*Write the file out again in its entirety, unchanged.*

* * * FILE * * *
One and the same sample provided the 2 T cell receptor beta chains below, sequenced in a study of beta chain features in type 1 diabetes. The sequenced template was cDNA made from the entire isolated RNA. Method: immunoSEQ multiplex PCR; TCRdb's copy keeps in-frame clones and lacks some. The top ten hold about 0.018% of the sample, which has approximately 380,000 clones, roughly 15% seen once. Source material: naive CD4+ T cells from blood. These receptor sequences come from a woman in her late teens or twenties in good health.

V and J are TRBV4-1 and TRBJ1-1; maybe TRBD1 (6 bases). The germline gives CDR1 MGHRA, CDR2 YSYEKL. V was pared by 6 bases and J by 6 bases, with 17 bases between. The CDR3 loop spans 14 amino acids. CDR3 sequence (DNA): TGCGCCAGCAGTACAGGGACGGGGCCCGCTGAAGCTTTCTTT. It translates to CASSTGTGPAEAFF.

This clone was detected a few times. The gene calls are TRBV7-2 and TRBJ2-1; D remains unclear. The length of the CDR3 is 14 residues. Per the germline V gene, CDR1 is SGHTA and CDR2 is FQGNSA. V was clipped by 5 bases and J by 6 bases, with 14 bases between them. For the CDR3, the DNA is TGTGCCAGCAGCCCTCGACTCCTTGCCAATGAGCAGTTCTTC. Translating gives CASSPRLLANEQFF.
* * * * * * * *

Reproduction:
One and the same sample provided the 2 T cell receptor beta chains below, sequenced in a study of beta chain features in type 1 diabetes. The sequenced template was cDNA made from the entire isolated RNA. Method: immunoSEQ multiplex PCR; TCRdb's copy keeps in-frame clones and lacks some. The top ten hold about 0.018% of the sample, which has approximately 380,000 clones, roughly 15% seen once. Source material: naive CD4+ T cells from blood. These receptor sequences come from a woman in her late teens or twenties in good health.

V and J are TRBV4-1 and TRBJ1-1; maybe TRBD1 (6 bases). The germline gives CDR1 MGHRA, CDR2 YSYEKL. V was pared by 6 bases and J by 6 bases, with 17 bases between. The CDR3 loop spans 14 amino acids. CDR3 sequence (DNA): TGCGCCAGCAGTACAGGGACGGGGCCCGCTGAAGCTTTCTTT. It translates to CASSTGTGPAEAFF.

This clone was detected a few times. The gene calls are TRBV7-2 and TRBJ2-1; D remains unclear. The length of the CDR3 is 14 residues. Per the germline V gene, CDR1 is SGHTA and CDR2 is FQGNSA. V was clipped by 5 bases and J by 6 bases, with 14 bases between them. For the CDR3, the DNA is TGTGCCAGCAGCCCTCGACTCCTTGCCAATGAGCAGTTCTTC. Translating gives CASSPRLLANEQFF.